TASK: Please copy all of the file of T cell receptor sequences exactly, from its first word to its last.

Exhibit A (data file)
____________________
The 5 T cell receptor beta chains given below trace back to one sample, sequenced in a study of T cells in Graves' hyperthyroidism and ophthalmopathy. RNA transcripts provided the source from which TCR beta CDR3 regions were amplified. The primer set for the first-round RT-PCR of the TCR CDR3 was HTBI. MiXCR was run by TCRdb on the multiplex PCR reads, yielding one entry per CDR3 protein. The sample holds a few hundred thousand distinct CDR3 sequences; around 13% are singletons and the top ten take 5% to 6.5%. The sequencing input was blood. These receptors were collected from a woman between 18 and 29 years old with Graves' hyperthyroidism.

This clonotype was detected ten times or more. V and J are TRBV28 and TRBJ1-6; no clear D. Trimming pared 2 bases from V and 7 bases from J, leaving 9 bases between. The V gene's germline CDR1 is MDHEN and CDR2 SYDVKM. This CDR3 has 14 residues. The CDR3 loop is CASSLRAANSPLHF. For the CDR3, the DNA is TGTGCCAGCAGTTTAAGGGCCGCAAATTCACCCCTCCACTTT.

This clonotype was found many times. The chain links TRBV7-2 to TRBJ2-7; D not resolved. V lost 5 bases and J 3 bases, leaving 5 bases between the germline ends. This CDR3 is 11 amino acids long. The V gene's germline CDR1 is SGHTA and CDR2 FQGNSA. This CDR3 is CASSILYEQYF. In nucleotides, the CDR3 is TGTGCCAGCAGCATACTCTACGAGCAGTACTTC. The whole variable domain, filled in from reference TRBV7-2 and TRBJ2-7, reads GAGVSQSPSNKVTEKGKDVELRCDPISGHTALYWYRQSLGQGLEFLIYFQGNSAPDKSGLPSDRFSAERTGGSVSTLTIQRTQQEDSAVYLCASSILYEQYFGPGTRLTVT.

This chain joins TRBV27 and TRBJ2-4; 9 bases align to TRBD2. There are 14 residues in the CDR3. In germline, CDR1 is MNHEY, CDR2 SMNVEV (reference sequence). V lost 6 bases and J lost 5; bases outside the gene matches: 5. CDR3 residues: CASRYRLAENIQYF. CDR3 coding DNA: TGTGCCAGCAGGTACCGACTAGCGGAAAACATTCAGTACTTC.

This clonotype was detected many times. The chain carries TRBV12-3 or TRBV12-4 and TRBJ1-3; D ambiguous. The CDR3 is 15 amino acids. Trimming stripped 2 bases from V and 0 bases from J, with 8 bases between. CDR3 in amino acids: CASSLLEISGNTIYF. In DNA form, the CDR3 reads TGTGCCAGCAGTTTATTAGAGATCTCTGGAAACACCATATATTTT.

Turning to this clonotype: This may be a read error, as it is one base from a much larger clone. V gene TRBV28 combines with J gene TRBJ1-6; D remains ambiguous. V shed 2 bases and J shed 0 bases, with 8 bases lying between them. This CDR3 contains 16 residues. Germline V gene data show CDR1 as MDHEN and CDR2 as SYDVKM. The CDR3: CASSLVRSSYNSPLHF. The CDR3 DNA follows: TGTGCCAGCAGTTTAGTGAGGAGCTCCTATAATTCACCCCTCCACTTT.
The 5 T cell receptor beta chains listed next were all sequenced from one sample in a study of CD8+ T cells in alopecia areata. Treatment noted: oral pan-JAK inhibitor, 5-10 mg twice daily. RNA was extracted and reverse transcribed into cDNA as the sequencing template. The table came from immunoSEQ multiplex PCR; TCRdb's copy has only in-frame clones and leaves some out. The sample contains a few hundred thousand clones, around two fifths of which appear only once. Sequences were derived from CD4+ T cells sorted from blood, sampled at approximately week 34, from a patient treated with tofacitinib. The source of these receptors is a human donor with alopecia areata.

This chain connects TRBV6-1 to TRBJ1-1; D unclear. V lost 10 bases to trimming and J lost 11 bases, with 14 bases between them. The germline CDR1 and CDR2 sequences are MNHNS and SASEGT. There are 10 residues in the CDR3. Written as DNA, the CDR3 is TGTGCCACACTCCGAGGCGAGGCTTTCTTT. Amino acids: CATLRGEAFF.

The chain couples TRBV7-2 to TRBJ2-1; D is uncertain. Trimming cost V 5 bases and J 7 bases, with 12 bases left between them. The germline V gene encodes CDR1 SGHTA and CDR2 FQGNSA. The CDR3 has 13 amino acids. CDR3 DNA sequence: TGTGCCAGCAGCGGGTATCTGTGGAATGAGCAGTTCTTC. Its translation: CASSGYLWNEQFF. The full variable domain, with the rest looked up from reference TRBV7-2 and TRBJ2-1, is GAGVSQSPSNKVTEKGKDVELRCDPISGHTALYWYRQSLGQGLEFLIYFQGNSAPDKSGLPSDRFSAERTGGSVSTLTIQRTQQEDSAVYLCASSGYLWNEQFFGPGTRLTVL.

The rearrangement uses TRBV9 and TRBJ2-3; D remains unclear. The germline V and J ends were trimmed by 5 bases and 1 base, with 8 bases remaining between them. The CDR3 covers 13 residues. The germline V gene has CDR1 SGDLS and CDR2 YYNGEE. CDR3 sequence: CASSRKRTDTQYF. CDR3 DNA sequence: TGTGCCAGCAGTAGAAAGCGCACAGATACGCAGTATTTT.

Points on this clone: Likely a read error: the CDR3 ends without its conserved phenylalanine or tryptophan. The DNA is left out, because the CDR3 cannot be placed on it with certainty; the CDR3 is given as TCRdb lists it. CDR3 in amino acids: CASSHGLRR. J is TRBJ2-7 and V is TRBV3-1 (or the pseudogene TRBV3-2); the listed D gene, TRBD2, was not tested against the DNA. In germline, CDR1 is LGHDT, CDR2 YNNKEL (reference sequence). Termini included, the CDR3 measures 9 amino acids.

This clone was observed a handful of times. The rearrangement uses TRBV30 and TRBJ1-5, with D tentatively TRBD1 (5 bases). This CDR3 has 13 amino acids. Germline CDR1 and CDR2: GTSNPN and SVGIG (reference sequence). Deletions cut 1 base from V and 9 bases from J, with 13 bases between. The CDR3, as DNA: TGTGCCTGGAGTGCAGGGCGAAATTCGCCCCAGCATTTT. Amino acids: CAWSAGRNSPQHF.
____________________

The 5 T cell receptor beta chains given below trace back to one sample, sequenced in a study of T cells in Graves' hyperthyroidism and ophthalmopathy. RNA transcripts provided the source from which TCR beta CDR3 regions were amplified. The primer set for the first-round RT-PCR of the TCR CDR3 was HTBI. MiXCR was run by TCRdb on the multiplex PCR reads, yielding one entry per CDR3 protein. The sample holds a few hundred thousand distinct CDR3 sequences; around 13% are singletons and the top ten take 5% to 6.5%. The sequencing input was blood. These receptors were collected from a woman between 18 and 29 years old with Graves' hyperthyroidism.

This clonotype was detected ten times or more. V and J are TRBV28 and TRBJ1-6; no clear D. Trimming pared 2 bases from V and 7 bases from J, leaving 9 bases between. The V gene's germline CDR1 is MDHEN and CDR2 SYDVKM. This CDR3 has 14 residues. The CDR3 loop is CASSLRAANSPLHF. For the CDR3, the DNA is TGTGCCAGCAGTTTAAGGGCCGCAAATTCACCCCTCCACTTT.

This clonotype was found many times. The chain links TRBV7-2 to TRBJ2-7; D not resolved. V lost 5 bases and J 3 bases, leaving 5 bases between the germline ends. This CDR3 is 11 amino acids long. The V gene's germline CDR1 is SGHTA and CDR2 FQGNSA. This CDR3 is CASSILYEQYF. In nucleotides, the CDR3 is TGTGCCAGCAGCATACTCTACGAGCAGTACTTC. The whole variable domain, filled in from reference TRBV7-2 and TRBJ2-7, reads GAGVSQSPSNKVTEKGKDVELRCDPISGHTALYWYRQSLGQGLEFLIYFQGNSAPDKSGLPSDRFSAERTGGSVSTLTIQRTQQEDSAVYLCASSILYEQYFGPGTRLTVT.

This chain joins TRBV27 and TRBJ2-4; 9 bases align to TRBD2. There are 14 residues in the CDR3. In germline, CDR1 is MNHEY, CDR2 SMNVEV (reference sequence). V lost 6 bases and J lost 5; bases outside the gene matches: 5. CDR3 residues: CASRYRLAENIQYF. CDR3 coding DNA: TGTGCCAGCAGGTACCGACTAGCGGAAAACATTCAGTACTTC.

This clonotype was detected many times. The chain carries TRBV12-3 or TRBV12-4 and TRBJ1-3; D ambiguous. The CDR3 is 15 amino acids. Trimming stripped 2 bases from V and 0 bases from J, with 8 bases between. CDR3 in amino acids: CASSLLEISGNTIYF. In DNA form, the CDR3 reads TGTGCCAGCAGTTTATTAGAGATCTCTGGAAACACCATATATTTT.

Turning to this clonotype: This may be a read error, as it is one base from a much larger clone. V gene TRBV28 combines with J gene TRBJ1-6; D remains ambiguous. V shed 2 bases and J shed 0 bases, with 8 bases lying between them. This CDR3 contains 16 residues. Germline V gene data show CDR1 as MDHEN and CDR2 as SYDVKM. The CDR3: CASSLVRSSYNSPLHF. The CDR3 DNA follows: TGTGCCAGCAGTTTAGTGAGGAGCTCCTATAATTCACCCCTCCACTTT.
The 5 T cell receptor beta chains listed next were all sequenced from one sample in a study of CD8+ T cells in alopecia areata. Treatment noted: oral pan-JAK inhibitor, 5-10 mg twice daily. RNA was extracted and reverse transcribed into cDNA as the sequencing template. The table came from immunoSEQ multiplex PCR; TCRdb's copy has only in-frame clones and leaves some out. The sample contains a few hundred thousand clones, around two fifths of which appear only once. Sequences were derived from CD4+ T cells sorted from blood, sampled at approximately week 34, from a patient treated with tofacitinib. The source of these receptors is a human donor with alopecia areata.

This chain connects TRBV6-1 to TRBJ1-1; D unclear. V lost 10 bases to trimming and J lost 11 bases, with 14 bases between them. The germline CDR1 and CDR2 sequences are MNHNS and SASEGT. There are 10 residues in the CDR3. Written as DNA, the CDR3 is TGTGCCACACTCCGAGGCGAGGCTTTCTTT. Amino acids: CATLRGEAFF.

The chain couples TRBV7-2 to TRBJ2-1; D is uncertain. Trimming cost V 5 bases and J 7 bases, with 12 bases left between them. The germline V gene encodes CDR1 SGHTA and CDR2 FQGNSA. The CDR3 has 13 amino acids. CDR3 DNA sequence: TGTGCCAGCAGCGGGTATCTGTGGAATGAGCAGTTCTTC. Its translation: CASSGYLWNEQFF. The full variable domain, with the rest looked up from reference TRBV7-2 and TRBJ2-1, is GAGVSQSPSNKVTEKGKDVELRCDPISGHTALYWYRQSLGQGLEFLIYFQGNSAPDKSGLPSDRFSAERTGGSVSTLTIQRTQQEDSAVYLCASSGYLWNEQFFGPGTRLTVL.

The rearrangement uses TRBV9 and TRBJ2-3; D remains unclear. The germline V and J ends were trimmed by 5 bases and 1 base, with 8 bases remaining between them. The CDR3 covers 13 residues. The germline V gene has CDR1 SGDLS and CDR2 YYNGEE. CDR3 sequence: CASSRKRTDTQYF. CDR3 DNA sequence: TGTGCCAGCAGTAGAAAGCGCACAGATACGCAGTATTTT.

Points on this clone: Likely a read error: the CDR3 ends without its conserved phenylalanine or tryptophan. The DNA is left out, because the CDR3 cannot be placed on it with certainty; the CDR3 is given as TCRdb lists it. CDR3 in amino acids: CASSHGLRR. J is TRBJ2-7 and V is TRBV3-1 (or the pseudogene TRBV3-2); the listed D gene, TRBD2, was not tested against the DNA. In germline, CDR1 is LGHDT, CDR2 YNNKEL (reference sequence). Termini included, the CDR3 measures 9 amino acids.

This clone was observed a handful of times. The rearrangement uses TRBV30 and TRBJ1-5, with D tentatively TRBD1 (5 bases). This CDR3 has 13 amino acids. Germline CDR1 and CDR2: GTSNPN and SVGIG (reference sequence). Deletions cut 1 base from V and 9 bases from J, with 13 bases between. The CDR3, as DNA: TGTGCCTGGAGTGCAGGGCGAAATTCGCCCCAGCATTTT. Amino acids: CAWSAGRNSPQHF.